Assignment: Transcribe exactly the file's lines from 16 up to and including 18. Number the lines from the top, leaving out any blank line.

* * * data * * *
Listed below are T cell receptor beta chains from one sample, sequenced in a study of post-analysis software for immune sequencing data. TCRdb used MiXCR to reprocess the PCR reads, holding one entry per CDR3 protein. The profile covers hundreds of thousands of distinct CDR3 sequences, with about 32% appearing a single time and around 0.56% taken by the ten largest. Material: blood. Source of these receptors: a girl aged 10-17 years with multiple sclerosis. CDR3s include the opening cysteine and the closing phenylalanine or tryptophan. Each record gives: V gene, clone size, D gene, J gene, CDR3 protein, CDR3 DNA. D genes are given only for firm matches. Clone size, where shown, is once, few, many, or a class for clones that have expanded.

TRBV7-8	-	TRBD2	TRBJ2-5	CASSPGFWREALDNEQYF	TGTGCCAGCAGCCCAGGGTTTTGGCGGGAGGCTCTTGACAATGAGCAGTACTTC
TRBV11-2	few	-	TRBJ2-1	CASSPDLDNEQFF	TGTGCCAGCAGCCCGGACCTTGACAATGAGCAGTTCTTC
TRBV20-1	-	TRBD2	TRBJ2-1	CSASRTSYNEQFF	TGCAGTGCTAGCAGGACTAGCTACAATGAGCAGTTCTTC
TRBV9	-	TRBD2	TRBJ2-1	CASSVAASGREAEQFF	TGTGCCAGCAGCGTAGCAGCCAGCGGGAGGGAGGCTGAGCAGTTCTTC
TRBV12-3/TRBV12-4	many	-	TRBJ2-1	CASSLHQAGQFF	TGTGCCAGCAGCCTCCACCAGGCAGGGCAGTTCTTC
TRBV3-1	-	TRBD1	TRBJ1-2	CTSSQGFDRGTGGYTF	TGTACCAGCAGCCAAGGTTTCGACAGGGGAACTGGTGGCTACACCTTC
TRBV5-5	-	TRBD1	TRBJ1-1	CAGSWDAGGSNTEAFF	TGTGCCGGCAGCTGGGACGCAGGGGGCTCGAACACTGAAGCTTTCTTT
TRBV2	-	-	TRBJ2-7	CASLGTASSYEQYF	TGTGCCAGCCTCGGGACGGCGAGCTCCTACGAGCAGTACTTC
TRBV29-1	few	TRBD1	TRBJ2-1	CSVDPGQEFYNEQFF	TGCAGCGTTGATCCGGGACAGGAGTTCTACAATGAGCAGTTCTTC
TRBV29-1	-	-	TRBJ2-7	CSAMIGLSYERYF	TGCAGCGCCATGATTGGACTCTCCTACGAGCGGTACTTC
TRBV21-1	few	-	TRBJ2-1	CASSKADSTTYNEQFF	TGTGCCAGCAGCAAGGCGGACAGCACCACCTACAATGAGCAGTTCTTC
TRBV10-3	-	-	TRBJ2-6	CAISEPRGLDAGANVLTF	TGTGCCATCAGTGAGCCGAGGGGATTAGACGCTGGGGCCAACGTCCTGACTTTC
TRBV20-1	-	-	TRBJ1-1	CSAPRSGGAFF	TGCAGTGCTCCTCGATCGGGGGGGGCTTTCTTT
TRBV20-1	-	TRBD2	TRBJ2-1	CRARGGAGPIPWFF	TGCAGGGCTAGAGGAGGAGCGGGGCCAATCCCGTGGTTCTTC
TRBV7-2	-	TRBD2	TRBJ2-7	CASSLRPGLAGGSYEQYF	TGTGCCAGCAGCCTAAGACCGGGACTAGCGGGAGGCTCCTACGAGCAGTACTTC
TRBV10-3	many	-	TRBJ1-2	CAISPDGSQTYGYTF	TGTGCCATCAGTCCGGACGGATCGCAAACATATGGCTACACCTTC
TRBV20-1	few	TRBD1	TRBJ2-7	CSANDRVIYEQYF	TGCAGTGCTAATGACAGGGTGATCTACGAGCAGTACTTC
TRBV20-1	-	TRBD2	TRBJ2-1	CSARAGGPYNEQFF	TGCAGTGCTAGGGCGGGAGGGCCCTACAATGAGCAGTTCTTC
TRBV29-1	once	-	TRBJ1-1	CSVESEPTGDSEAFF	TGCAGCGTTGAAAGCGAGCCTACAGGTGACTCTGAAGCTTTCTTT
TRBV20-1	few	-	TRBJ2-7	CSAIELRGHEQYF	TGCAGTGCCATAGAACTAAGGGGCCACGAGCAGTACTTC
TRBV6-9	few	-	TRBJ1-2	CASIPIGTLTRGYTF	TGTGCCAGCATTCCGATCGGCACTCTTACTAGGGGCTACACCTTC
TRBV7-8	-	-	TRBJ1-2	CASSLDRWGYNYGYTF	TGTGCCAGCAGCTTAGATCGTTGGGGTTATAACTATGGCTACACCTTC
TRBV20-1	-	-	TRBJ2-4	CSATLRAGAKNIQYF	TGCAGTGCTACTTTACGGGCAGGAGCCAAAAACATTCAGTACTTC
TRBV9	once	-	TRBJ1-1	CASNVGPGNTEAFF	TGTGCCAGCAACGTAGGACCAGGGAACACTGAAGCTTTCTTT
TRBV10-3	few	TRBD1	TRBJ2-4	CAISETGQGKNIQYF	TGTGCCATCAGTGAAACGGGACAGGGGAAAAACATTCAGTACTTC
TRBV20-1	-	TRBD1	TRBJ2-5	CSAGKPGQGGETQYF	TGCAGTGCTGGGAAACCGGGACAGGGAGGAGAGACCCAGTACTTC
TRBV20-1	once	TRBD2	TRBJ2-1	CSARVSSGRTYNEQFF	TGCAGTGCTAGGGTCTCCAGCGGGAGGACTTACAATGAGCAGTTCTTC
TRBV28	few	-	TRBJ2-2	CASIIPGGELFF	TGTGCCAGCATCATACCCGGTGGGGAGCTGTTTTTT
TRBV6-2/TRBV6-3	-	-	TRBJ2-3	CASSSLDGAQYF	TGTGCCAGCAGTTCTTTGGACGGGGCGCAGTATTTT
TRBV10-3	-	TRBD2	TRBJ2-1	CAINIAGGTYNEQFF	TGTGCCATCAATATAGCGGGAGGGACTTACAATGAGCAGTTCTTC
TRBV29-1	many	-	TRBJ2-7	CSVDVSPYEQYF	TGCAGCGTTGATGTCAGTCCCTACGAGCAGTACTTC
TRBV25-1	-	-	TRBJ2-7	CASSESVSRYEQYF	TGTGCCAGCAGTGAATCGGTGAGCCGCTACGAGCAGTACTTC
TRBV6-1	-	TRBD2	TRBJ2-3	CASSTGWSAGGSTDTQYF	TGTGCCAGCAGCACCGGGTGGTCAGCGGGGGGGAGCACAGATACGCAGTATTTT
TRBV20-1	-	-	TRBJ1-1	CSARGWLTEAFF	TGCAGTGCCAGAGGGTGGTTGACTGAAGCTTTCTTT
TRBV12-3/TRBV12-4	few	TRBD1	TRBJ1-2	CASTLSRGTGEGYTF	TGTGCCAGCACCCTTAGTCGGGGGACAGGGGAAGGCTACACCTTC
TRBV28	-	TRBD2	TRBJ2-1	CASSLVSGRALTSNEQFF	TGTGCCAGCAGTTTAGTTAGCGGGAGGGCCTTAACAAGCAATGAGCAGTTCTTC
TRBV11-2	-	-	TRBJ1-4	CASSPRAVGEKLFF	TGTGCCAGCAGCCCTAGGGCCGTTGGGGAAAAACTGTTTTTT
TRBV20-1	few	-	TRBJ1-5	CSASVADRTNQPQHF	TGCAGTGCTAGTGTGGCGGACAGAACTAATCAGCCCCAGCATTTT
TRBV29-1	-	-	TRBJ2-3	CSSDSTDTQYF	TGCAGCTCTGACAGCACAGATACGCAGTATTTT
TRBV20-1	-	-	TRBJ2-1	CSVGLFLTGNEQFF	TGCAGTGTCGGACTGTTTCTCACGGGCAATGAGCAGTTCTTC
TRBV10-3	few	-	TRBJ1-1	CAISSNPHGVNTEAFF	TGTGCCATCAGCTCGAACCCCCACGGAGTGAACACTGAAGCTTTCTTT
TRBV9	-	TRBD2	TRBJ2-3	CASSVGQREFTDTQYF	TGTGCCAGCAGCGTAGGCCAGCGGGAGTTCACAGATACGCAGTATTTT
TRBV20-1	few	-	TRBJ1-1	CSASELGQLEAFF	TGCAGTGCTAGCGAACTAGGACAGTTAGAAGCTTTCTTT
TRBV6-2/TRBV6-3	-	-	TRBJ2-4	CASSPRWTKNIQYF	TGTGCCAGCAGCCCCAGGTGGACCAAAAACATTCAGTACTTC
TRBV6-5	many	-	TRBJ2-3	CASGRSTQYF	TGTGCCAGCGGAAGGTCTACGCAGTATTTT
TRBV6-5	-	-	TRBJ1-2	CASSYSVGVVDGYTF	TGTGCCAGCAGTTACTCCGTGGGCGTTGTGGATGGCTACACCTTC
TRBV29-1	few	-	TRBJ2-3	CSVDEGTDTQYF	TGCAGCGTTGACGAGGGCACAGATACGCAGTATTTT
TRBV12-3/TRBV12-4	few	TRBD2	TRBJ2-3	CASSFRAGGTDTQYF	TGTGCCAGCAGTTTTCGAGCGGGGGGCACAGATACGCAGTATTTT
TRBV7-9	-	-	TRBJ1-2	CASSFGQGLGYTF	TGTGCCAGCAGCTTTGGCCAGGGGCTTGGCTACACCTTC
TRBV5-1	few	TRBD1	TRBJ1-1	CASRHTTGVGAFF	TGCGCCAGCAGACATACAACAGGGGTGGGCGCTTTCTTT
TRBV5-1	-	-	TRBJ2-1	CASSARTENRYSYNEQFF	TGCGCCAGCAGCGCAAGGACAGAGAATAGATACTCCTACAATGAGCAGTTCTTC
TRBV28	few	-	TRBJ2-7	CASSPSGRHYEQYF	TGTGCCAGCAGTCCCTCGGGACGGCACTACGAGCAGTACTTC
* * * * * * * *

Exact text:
TRBV7-2	-	TRBD2	TRBJ2-7	CASSLRPGLAGGSYEQYF	TGTGCCAGCAGCCTAAGACCGGGACTAGCGGGAGGCTCCTACGAGCAGTACTTC
TRBV10-3	many	-	TRBJ1-2	CAISPDGSQTYGYTF	TGTGCCATCAGTCCGGACGGATCGCAAACATATGGCTACACCTTC
TRBV20-1	few	TRBD1	TRBJ2-7	CSANDRVIYEQYF	TGCAGTGCTAATGACAGGGTGATCTACGAGCAGTACTTC